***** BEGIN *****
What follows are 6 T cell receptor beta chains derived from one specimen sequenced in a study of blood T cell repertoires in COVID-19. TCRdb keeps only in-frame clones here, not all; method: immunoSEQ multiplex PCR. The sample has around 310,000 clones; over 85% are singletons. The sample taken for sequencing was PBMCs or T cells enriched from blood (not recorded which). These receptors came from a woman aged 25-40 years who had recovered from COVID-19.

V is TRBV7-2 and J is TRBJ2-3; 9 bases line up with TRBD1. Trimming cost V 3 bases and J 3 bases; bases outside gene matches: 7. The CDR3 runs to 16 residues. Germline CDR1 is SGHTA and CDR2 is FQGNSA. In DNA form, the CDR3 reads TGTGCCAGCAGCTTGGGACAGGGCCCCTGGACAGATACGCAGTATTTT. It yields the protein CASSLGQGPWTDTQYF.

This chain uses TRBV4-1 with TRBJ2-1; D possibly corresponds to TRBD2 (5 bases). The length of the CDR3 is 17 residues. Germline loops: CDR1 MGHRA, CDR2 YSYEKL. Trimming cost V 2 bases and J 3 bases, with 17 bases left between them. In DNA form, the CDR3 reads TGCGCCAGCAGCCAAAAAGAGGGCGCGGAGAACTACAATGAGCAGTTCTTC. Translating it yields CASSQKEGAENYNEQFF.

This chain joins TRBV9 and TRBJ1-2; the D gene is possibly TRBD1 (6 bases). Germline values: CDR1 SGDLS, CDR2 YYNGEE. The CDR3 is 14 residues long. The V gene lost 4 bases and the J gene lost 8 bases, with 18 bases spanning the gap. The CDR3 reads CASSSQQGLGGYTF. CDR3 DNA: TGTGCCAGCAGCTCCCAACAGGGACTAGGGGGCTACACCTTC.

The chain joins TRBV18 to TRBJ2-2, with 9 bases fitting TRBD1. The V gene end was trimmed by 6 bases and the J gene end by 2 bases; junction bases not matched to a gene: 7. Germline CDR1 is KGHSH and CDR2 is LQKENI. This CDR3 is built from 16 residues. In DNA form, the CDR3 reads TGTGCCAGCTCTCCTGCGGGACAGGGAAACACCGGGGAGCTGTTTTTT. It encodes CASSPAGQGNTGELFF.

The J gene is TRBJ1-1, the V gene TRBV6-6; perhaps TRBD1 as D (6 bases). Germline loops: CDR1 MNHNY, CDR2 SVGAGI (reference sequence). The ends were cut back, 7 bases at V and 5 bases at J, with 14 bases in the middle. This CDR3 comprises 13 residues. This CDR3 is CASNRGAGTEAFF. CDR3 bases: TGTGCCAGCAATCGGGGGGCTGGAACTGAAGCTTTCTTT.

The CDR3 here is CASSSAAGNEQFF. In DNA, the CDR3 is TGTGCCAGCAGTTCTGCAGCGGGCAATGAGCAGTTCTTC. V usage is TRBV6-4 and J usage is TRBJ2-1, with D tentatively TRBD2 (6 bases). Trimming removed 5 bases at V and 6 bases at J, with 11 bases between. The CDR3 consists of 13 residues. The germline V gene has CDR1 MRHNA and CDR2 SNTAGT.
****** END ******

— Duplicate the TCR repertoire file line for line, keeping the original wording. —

What follows are 6 T cell receptor beta chains derived from one specimen sequenced in a study of blood T cell repertoires in COVID-19. TCRdb keeps only in-frame clones here, not all; method: immunoSEQ multiplex PCR. The sample has around 310,000 clones; over 85% are singletons. The sample taken for sequencing was PBMCs or T cells enriched from blood (not recorded which). These receptors came from a woman aged 25-40 years who had recovered from COVID-19.

V is TRBV7-2 and J is TRBJ2-3; 9 bases line up with TRBD1. Trimming cost V 3 bases and J 3 bases; bases outside gene matches: 7. The CDR3 runs to 16 residues. Germline CDR1 is SGHTA and CDR2 is FQGNSA. In DNA form, the CDR3 reads TGTGCCAGCAGCTTGGGACAGGGCCCCTGGACAGATACGCAGTATTTT. It yields the protein CASSLGQGPWTDTQYF.

This chain uses TRBV4-1 with TRBJ2-1; D possibly corresponds to TRBD2 (5 bases). The length of the CDR3 is 17 residues. Germline loops: CDR1 MGHRA, CDR2 YSYEKL. Trimming cost V 2 bases and J 3 bases, with 17 bases left between them. In DNA form, the CDR3 reads TGCGCCAGCAGCCAAAAAGAGGGCGCGGAGAACTACAATGAGCAGTTCTTC. Translating it yields CASSQKEGAENYNEQFF.

This chain joins TRBV9 and TRBJ1-2; the D gene is possibly TRBD1 (6 bases). Germline values: CDR1 SGDLS, CDR2 YYNGEE. The CDR3 is 14 residues long. The V gene lost 4 bases and the J gene lost 8 bases, with 18 bases spanning the gap. The CDR3 reads CASSSQQGLGGYTF. CDR3 DNA: TGTGCCAGCAGCTCCCAACAGGGACTAGGGGGCTACACCTTC.

The chain joins TRBV18 to TRBJ2-2, with 9 bases fitting TRBD1. The V gene end was trimmed by 6 bases and the J gene end by 2 bases; junction bases not matched to a gene: 7. Germline CDR1 is KGHSH and CDR2 is LQKENI. This CDR3 is built from 16 residues. In DNA form, the CDR3 reads TGTGCCAGCTCTCCTGCGGGACAGGGAAACACCGGGGAGCTGTTTTTT. It encodes CASSPAGQGNTGELFF.

The J gene is TRBJ1-1, the V gene TRBV6-6; perhaps TRBD1 as D (6 bases). Germline loops: CDR1 MNHNY, CDR2 SVGAGI (reference sequence). The ends were cut back, 7 bases at V and 5 bases at J, with 14 bases in the middle. This CDR3 comprises 13 residues. This CDR3 is CASNRGAGTEAFF. CDR3 bases: TGTGCCAGCAATCGGGGGGCTGGAACTGAAGCTTTCTTT.

The CDR3 here is CASSSAAGNEQFF. In DNA, the CDR3 is TGTGCCAGCAGTTCTGCAGCGGGCAATGAGCAGTTCTTC. V usage is TRBV6-4 and J usage is TRBJ2-1, with D tentatively TRBD2 (6 bases). Trimming removed 5 bases at V and 6 bases at J, with 11 bases between. The CDR3 consists of 13 residues. The germline V gene has CDR1 MRHNA and CDR2 SNTAGT.